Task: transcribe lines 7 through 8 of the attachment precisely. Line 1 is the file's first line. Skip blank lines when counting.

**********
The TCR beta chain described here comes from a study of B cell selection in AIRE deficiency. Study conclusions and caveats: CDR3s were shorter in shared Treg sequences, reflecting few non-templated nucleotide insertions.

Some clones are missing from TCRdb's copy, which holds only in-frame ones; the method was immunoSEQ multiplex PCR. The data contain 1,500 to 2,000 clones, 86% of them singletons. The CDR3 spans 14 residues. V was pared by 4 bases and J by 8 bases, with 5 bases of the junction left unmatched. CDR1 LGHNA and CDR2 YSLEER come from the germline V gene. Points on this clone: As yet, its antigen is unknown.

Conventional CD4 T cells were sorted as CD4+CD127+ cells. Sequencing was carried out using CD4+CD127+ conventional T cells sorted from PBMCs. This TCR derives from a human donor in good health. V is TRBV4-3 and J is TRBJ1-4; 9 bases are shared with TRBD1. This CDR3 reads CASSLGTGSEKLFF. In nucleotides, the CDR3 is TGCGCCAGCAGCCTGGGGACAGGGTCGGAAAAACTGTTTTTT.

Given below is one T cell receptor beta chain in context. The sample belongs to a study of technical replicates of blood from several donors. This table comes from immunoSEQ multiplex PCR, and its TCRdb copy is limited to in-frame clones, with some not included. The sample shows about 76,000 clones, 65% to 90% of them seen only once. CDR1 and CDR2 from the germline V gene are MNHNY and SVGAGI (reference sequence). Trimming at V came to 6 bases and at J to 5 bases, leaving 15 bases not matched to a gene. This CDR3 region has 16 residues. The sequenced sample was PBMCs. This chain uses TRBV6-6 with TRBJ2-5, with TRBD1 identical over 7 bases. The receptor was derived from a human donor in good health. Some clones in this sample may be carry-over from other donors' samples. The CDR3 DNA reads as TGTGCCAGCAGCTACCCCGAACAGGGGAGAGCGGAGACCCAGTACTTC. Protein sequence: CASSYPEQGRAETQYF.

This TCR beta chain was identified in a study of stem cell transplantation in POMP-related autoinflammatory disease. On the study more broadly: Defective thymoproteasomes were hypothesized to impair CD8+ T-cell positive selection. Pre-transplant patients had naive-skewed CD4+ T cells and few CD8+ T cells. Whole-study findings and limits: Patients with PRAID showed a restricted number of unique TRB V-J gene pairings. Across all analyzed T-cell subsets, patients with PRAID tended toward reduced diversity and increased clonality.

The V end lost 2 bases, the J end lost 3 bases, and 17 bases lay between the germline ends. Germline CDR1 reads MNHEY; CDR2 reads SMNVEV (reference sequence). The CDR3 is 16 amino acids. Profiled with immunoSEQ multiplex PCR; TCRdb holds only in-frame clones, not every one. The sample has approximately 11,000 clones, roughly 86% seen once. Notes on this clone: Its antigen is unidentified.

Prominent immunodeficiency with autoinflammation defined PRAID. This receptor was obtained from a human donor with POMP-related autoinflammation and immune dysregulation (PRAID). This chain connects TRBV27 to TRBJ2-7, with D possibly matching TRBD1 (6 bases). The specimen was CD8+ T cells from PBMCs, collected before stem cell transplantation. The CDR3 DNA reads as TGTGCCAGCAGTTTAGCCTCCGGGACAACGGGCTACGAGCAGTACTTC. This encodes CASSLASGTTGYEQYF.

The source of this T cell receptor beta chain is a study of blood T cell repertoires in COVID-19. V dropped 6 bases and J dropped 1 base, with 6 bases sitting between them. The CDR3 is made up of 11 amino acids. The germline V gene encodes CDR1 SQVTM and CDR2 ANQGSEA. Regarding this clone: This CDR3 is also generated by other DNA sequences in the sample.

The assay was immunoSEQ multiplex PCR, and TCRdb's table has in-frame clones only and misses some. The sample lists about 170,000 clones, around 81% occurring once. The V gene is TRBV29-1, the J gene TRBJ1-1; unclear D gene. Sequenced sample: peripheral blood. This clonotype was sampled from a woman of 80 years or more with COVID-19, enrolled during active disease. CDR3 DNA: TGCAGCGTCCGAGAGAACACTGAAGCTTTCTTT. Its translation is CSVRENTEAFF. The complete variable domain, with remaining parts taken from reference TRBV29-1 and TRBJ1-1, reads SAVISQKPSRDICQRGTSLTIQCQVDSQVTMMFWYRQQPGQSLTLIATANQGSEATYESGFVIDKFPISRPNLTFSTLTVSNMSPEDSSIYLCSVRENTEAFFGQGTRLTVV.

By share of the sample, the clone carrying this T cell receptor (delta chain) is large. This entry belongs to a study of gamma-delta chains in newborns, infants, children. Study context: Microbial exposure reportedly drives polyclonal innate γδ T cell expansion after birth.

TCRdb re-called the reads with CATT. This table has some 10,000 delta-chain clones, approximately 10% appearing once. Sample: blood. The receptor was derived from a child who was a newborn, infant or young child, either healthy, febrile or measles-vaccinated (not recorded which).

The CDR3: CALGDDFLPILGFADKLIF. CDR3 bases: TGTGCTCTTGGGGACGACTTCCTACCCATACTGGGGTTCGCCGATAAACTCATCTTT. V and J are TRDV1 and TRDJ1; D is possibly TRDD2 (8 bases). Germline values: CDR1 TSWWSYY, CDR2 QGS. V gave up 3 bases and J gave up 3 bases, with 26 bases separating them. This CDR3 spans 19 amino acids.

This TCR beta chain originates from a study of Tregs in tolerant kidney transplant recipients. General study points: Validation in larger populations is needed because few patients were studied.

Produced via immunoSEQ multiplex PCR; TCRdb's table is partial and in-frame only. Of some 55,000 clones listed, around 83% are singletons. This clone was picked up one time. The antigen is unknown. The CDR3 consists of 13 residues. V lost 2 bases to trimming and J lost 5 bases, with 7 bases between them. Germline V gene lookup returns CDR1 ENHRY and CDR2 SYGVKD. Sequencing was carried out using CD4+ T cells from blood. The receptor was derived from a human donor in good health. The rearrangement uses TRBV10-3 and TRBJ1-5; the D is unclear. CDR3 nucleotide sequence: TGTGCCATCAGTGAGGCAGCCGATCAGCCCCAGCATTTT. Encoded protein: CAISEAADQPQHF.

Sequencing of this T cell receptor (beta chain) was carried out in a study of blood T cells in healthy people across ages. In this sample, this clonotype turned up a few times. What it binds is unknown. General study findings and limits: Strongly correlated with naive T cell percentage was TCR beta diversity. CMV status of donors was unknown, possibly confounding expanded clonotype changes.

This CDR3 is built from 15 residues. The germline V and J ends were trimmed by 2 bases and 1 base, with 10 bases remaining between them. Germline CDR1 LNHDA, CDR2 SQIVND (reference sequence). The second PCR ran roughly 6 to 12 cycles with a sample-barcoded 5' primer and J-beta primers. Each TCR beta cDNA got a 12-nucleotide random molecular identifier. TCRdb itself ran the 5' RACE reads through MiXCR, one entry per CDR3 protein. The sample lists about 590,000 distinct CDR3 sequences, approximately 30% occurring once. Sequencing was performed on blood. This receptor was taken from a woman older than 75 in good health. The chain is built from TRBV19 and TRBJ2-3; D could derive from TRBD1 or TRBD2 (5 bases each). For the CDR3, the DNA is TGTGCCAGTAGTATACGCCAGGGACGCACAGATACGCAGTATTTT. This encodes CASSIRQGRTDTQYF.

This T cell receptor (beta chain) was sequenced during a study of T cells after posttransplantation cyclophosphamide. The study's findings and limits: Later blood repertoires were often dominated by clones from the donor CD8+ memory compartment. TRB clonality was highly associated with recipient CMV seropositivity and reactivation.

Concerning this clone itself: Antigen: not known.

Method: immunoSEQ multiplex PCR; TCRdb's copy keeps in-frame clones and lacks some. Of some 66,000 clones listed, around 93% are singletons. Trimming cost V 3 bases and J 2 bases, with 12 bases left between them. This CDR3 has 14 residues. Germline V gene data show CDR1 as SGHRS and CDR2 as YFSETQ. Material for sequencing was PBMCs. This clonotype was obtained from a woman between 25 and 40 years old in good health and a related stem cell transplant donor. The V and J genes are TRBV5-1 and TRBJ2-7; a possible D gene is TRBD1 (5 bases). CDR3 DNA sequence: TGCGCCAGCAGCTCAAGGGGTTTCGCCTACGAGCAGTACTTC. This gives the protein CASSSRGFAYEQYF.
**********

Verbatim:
Prominent immunodeficiency with autoinflammation defined PRAID. This receptor was obtained from a human donor with POMP-related autoinflammation and immune dysregulation (PRAID). This chain connects TRBV27 to TRBJ2-7, with D possibly matching TRBD1 (6 bases). The specimen was CD8+ T cells from PBMCs, collected before stem cell transplantation. The CDR3 DNA reads as TGTGCCAGCAGTTTAGCCTCCGGGACAACGGGCTACGAGCAGTACTTC. This encodes CASSLASGTTGYEQYF.

The source of this T cell receptor beta chain is a study of blood T cell repertoires in COVID-19. V dropped 6 bases and J dropped 1 base, with 6 bases sitting between them. The CDR3 is made up of 11 amino acids. The germline V gene encodes CDR1 SQVTM and CDR2 ANQGSEA. Regarding this clone: This CDR3 is also generated by other DNA sequences in the sample.